Area 2 Family Care Council Chairperson Lou Ogburn said, “We applaud the Governor for his efforts to reduce the size of the waiting list.  We are also pleased he is providing help to the developmental disabilities community in employment.  It is critical for those who are able and want to work to be able to earn a paycheck.  His understanding and push to help overcome some of the hurdles with finding willing employers is so important.  We are also pleased with the money for a new Client Data Management System in order to more closely track the services to individuals with developmental disabilities so can be offered more timely when possible.”

Florida Association of Rehabilitation Facilities President and CEO Suzanne Sewell said, “We are thrilled to see that waiver enrollment will continue in the coming year and that the Governor is investing in a strong provider network to meet the needs of individuals with developmental disabilities. Providing community services to people with developmental disabilities is essential. We are pleased to see that Governor Scott is recommending about $8 million to continue to move new individuals into the Medicaid waiver and to ensure that a strong viable network is available to provide the services they need.”

“Special Olympics Florida applauds Governor Scott and the Legislature for dedicating critical funds that will help to ensure the safety, health, and well-being of people with intellectual and developmental disabilities in Florida. With this funding we are proud to work with APD to create communities statewide that value the contributions of all citizens,” President and CEO of Special Olympics Florida Sherry Wheelock.

To view the complete list of Governor Scott’s budget recommendations, visit www.KeepFloridaWorking.com.

APD supports people with developmental disabilities to live, learn, and work in their communities.  The agency annually serves more than 50,000 Floridians with autism, cerebral palsy, spina bifida, intellectual disabilities, Down syndrome, and Prader-Willi syndrome. For more information about the Agency for Persons with Disabilities, visit APDcares.org or call toll-free 1‑866‑APD‑CARES (1‑866‑273‑2273).


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Florida’s Employment First Initiative

On October 8, 2013, Governor Rick Scott issued Executive Order 13-284, where he reaffirmed his commitment to employment as “the most direct and cost-effective means in helping an individual achieve independence and self-fulfillment, which should be the primary objective of public assistance programs wherever possible.” The Executive Order defines employment as follows:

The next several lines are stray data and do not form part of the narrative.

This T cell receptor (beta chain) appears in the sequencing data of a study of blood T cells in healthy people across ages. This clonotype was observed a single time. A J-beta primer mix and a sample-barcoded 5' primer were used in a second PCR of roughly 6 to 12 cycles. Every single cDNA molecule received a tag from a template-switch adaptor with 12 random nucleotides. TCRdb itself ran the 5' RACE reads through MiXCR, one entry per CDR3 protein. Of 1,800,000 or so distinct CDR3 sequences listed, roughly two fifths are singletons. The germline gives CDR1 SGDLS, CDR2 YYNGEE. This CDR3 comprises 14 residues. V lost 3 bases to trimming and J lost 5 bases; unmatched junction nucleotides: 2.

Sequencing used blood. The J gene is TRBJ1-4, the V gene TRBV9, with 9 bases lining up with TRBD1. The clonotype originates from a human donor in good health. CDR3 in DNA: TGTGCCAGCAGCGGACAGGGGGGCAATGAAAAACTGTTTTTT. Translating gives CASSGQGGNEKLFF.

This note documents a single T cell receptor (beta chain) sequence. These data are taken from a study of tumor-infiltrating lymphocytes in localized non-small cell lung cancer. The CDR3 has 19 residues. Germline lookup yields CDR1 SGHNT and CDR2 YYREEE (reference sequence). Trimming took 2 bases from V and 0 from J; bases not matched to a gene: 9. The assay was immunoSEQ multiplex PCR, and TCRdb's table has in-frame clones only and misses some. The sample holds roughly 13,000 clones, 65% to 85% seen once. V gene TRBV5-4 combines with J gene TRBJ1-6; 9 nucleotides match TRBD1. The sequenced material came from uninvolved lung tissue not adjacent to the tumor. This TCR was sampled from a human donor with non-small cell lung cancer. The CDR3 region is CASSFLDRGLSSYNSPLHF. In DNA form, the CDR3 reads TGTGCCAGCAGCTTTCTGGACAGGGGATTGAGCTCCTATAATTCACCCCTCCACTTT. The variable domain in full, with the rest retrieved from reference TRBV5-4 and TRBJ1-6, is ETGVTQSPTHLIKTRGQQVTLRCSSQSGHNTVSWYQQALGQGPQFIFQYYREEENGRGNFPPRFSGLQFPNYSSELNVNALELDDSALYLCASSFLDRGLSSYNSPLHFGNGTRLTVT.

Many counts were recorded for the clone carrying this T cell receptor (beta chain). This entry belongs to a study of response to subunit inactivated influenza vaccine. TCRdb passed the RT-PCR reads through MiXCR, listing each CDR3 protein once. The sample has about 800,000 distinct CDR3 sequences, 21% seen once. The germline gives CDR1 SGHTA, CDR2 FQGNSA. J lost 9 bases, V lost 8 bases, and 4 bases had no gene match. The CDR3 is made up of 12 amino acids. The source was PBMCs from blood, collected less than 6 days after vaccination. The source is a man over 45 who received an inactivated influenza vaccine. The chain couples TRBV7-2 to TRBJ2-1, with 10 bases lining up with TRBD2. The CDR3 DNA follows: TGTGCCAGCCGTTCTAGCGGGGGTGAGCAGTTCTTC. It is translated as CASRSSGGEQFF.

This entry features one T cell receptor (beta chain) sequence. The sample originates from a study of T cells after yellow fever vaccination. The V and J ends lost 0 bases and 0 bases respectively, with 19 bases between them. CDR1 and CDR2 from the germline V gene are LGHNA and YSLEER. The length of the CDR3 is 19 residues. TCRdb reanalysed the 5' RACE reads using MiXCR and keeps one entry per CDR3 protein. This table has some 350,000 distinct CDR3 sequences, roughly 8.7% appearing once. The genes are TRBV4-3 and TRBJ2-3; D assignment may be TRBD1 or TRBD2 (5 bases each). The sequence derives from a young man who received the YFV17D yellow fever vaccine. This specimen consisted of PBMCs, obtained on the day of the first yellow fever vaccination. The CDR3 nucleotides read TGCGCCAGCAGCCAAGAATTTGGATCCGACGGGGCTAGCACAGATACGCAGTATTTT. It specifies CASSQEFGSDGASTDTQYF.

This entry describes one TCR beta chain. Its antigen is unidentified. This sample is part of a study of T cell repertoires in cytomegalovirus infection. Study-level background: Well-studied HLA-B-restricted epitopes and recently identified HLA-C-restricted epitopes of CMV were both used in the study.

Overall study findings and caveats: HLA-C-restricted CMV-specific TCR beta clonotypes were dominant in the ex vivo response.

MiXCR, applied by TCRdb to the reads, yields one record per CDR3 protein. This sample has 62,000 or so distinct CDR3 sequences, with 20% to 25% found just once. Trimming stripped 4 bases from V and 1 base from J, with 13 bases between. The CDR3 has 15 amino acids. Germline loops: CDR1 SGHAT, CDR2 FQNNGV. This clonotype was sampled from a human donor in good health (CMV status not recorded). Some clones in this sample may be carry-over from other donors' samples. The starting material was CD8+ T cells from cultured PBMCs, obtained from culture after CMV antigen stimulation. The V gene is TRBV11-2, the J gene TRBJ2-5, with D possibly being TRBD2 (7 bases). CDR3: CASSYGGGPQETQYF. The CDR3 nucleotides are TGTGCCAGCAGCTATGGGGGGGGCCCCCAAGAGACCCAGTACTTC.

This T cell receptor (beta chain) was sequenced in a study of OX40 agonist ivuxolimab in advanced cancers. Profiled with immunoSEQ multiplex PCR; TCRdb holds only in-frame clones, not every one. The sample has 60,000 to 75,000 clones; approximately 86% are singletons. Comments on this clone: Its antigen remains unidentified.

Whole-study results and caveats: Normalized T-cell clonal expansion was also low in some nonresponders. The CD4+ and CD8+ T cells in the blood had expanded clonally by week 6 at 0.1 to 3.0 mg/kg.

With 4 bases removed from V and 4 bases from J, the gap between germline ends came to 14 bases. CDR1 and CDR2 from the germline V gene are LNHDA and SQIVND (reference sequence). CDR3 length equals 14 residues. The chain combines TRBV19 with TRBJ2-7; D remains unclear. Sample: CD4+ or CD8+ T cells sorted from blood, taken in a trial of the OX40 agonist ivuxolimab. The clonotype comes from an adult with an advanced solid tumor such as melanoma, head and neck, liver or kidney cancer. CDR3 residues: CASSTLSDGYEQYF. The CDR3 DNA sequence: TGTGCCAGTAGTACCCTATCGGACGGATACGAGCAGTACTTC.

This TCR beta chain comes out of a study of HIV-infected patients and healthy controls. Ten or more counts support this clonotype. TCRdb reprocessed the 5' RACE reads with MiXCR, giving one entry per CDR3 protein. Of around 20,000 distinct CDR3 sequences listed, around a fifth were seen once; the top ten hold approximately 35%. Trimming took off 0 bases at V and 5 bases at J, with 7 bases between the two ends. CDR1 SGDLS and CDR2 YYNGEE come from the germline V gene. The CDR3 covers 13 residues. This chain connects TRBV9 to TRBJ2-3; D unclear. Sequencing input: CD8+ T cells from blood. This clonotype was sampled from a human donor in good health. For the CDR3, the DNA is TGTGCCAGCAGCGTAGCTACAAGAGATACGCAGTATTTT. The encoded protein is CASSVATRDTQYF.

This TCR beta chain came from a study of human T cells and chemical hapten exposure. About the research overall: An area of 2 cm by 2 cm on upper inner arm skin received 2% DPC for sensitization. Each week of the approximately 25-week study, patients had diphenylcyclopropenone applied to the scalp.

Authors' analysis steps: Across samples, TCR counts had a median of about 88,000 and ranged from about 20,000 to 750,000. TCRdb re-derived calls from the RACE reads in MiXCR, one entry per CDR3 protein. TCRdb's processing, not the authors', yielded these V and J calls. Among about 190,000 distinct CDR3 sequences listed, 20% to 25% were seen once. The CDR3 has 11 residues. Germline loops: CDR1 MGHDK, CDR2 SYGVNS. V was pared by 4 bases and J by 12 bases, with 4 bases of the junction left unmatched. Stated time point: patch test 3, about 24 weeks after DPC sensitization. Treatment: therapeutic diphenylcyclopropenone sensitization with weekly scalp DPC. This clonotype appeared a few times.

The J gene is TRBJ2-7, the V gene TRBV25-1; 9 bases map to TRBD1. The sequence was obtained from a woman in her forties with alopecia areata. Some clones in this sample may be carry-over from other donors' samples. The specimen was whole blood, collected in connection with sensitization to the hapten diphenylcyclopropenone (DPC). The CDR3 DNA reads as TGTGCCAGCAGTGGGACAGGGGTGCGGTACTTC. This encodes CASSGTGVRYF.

“…integrated employment, including supported employment, customized employment, and self-employment, where an individual is paid by an employer at minimum wage or greater or receives earnings through one’s self-employment business, fully integrated in the community workforce, with a goal of maximum self-sufficiency.”

On May 7, 2014, the Florida Agency for Persons with Disabilities; the Florida Department of Education, Bureau of Exceptional Education and Student Services, Division of Blind Services, and Division of Vocational Rehabilitation; Florida Department of Economic Opportunity; CareerSource Florida; Florida Department of Children and Families, Substance Abuse and Mental Health Office; Florida Developmental Disabilities Council; and Florida Association of Rehabilitation Facilities (hereafter referred to as the partners) signed the Employment First Initiative Interagency Cooperative Agreement, committing to improve competitive employment outcomes for individuals with disabilities. This five-year agreement took effect July 1, 2014, and it represents unprecedented interagency collaboration to ensure this commitment is instituted in the state’s programs that serve individuals with disabilities to help them achieve successful employment and independence in their communities.

As the state partners work toward the objectives outlined in the Interagency Cooperative Agreement, our desire is to make you aware of these efforts and how you can support this collaboration within your community.

The Florida Employment First Grassroots Group, which consists of quarterly webinar sessions for local stakeholders to discuss important issues related to employment, is one tool that was created to help facilitate local collaboration. In January, the Grassroots Group will host a discussion on ways to build and expand collaborative teams. We strongly encourage you to participate.